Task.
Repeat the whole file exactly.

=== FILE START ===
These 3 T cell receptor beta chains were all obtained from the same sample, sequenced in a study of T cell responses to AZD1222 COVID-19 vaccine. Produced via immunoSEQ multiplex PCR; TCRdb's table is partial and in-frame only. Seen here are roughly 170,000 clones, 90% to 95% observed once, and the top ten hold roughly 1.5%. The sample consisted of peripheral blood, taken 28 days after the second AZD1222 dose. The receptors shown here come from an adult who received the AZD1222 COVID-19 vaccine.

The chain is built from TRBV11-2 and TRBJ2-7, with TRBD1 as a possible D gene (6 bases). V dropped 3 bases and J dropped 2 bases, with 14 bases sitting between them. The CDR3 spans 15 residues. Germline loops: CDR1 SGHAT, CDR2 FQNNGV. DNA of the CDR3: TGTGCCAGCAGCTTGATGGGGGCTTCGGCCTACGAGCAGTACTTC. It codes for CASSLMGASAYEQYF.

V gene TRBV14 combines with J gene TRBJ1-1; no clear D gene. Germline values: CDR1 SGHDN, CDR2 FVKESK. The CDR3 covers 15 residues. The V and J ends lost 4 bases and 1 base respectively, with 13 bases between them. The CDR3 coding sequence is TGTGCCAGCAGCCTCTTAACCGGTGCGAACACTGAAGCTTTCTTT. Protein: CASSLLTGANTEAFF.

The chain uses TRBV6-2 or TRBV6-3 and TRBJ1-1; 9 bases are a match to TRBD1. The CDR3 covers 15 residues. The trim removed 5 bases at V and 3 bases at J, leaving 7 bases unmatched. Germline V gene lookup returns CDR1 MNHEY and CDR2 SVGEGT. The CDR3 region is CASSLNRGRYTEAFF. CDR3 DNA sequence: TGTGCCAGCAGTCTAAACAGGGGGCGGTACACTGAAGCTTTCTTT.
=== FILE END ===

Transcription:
These 3 T cell receptor beta chains were all obtained from the same sample, sequenced in a study of T cell responses to AZD1222 COVID-19 vaccine. Produced via immunoSEQ multiplex PCR; TCRdb's table is partial and in-frame only. Seen here are roughly 170,000 clones, 90% to 95% observed once, and the top ten hold roughly 1.5%. The sample consisted of peripheral blood, taken 28 days after the second AZD1222 dose. The receptors shown here come from an adult who received the AZD1222 COVID-19 vaccine.

The chain is built from TRBV11-2 and TRBJ2-7, with TRBD1 as a possible D gene (6 bases). V dropped 3 bases and J dropped 2 bases, with 14 bases sitting between them. The CDR3 spans 15 residues. Germline loops: CDR1 SGHAT, CDR2 FQNNGV. DNA of the CDR3: TGTGCCAGCAGCTTGATGGGGGCTTCGGCCTACGAGCAGTACTTC. It codes for CASSLMGASAYEQYF.

V gene TRBV14 combines with J gene TRBJ1-1; no clear D gene. Germline values: CDR1 SGHDN, CDR2 FVKESK. The CDR3 covers 15 residues. The V and J ends lost 4 bases and 1 base respectively, with 13 bases between them. The CDR3 coding sequence is TGTGCCAGCAGCCTCTTAACCGGTGCGAACACTGAAGCTTTCTTT. Protein: CASSLLTGANTEAFF.

The chain uses TRBV6-2 or TRBV6-3 and TRBJ1-1; 9 bases are a match to TRBD1. The CDR3 covers 15 residues. The trim removed 5 bases at V and 3 bases at J, leaving 7 bases unmatched. Germline V gene lookup returns CDR1 MNHEY and CDR2 SVGEGT. The CDR3 region is CASSLNRGRYTEAFF. CDR3 DNA sequence: TGTGCCAGCAGTCTAAACAGGGGGCGGTACACTGAAGCTTTCTTT.